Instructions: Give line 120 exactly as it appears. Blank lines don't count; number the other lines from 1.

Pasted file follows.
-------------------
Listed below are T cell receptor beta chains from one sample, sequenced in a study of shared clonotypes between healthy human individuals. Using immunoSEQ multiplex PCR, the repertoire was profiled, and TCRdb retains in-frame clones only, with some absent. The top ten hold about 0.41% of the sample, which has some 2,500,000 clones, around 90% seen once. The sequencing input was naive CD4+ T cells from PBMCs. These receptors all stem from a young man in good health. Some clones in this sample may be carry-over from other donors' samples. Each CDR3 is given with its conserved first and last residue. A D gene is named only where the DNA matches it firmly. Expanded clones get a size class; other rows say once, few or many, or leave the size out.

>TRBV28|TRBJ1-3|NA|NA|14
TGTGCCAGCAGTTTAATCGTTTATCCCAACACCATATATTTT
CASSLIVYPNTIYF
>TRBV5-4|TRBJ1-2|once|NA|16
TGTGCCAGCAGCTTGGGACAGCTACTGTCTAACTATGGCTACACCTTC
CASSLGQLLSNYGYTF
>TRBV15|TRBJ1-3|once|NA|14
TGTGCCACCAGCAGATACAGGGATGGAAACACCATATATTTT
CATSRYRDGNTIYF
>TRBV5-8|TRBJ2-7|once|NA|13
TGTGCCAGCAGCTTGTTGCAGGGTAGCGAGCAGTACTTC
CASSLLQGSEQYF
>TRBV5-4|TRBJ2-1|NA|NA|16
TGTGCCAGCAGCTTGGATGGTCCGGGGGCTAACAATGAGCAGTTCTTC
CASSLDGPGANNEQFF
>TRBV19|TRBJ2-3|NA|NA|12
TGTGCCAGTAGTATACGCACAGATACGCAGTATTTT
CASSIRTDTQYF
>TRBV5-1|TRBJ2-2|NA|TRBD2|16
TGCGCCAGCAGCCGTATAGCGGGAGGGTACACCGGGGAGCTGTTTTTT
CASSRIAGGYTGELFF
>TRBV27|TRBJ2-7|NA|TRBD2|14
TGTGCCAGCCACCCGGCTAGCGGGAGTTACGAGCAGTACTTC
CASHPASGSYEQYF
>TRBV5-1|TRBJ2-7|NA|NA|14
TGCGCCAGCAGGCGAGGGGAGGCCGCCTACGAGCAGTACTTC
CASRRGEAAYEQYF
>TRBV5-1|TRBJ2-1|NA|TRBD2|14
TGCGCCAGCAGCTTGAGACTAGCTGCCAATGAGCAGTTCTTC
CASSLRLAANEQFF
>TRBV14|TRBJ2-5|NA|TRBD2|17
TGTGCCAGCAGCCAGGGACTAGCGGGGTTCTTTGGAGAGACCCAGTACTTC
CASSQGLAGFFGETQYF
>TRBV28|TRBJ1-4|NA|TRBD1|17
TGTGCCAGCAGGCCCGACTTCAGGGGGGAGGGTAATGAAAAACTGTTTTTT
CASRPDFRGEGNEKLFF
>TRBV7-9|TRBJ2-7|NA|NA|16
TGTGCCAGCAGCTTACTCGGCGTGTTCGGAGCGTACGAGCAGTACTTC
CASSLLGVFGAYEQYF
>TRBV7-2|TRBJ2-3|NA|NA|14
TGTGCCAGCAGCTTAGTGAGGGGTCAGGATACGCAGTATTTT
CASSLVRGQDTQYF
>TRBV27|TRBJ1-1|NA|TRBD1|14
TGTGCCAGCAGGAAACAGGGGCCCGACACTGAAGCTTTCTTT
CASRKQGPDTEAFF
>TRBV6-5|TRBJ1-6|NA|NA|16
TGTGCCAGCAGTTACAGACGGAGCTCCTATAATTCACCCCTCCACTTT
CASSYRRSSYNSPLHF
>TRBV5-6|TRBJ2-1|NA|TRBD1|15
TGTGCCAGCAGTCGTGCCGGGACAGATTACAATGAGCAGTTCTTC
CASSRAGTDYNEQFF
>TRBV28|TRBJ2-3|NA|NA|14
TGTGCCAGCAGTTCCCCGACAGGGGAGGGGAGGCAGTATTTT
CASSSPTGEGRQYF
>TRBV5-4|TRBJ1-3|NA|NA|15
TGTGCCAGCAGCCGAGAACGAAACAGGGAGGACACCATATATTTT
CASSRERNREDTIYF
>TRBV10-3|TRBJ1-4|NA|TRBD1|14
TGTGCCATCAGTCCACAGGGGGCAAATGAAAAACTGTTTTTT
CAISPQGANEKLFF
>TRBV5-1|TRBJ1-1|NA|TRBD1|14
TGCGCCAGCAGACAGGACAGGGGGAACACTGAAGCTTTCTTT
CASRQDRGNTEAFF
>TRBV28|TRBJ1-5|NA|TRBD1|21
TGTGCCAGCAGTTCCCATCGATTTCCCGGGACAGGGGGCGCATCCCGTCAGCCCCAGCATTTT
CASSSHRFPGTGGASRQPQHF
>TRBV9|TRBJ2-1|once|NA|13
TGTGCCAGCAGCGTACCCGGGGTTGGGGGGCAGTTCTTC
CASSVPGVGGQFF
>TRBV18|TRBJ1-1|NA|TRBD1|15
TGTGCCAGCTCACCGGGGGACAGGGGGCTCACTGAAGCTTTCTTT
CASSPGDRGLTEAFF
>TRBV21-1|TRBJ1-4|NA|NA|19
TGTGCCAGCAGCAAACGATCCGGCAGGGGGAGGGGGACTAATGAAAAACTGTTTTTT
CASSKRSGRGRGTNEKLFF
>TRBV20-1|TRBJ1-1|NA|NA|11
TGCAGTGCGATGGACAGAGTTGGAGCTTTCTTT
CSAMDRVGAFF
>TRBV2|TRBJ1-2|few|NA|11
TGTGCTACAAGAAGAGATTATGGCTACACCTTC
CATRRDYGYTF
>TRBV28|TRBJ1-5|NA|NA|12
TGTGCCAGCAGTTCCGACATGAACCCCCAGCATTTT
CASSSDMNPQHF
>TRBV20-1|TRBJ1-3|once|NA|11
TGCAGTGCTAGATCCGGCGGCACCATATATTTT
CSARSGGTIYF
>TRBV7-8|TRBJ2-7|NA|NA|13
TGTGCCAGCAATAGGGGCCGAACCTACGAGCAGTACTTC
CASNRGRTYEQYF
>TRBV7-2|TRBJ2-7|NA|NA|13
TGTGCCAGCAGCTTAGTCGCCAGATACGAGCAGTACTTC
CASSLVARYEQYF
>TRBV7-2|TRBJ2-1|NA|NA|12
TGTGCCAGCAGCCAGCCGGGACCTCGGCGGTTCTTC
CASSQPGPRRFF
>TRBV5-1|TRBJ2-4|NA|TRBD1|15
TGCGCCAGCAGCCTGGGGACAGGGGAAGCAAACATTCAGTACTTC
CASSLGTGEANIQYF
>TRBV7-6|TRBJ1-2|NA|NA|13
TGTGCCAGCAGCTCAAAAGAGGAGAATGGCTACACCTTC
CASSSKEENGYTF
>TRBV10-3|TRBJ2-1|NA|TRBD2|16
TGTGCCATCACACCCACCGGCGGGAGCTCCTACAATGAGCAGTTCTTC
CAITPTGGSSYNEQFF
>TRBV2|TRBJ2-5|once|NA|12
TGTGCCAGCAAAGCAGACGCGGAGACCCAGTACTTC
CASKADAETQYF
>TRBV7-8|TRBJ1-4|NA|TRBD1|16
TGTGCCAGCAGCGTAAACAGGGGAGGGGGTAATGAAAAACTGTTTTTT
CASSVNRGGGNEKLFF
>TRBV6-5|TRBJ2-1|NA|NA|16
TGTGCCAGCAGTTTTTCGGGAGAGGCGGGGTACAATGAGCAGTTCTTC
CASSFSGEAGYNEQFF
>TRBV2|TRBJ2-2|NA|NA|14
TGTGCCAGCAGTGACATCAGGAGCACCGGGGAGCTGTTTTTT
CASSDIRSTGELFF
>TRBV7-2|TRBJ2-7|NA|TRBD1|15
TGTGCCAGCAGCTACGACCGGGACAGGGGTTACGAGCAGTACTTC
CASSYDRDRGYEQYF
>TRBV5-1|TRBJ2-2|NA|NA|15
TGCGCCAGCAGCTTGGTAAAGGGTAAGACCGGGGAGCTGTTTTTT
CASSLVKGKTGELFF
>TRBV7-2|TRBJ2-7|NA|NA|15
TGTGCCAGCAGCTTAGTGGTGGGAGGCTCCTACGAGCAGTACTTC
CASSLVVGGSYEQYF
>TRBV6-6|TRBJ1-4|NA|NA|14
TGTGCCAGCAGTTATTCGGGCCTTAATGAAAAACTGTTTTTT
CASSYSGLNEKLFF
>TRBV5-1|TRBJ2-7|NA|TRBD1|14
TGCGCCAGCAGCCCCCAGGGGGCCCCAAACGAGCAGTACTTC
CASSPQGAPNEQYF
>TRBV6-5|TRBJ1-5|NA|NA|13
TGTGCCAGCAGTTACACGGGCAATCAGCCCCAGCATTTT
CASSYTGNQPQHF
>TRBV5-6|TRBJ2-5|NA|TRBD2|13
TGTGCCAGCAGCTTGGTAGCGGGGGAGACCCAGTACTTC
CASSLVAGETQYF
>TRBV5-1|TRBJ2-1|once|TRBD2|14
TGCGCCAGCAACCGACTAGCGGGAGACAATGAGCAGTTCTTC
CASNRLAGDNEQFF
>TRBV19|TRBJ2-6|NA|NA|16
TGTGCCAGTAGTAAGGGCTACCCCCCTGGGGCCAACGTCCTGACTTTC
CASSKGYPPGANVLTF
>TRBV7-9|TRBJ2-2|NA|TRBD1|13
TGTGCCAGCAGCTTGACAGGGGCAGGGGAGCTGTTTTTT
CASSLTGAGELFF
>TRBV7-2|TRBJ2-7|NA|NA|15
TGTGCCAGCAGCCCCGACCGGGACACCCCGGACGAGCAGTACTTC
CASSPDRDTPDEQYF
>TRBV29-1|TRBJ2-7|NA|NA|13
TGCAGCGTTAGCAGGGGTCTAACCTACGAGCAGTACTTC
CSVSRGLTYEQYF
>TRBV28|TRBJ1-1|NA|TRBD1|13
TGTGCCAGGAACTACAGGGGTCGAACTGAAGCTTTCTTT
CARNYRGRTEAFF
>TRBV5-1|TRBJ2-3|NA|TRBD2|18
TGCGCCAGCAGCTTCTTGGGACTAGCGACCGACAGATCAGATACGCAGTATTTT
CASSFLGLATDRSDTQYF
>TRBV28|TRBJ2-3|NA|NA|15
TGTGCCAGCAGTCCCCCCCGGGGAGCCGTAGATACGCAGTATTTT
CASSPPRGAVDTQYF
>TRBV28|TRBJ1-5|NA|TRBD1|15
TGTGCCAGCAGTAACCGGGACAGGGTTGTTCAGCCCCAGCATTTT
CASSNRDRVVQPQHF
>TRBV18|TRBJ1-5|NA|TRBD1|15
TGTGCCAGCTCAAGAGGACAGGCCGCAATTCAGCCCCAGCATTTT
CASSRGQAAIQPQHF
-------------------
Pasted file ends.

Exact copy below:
TGTGCCAGCAGCTACGACCGGGACAGGGGTTACGAGCAGTACTTC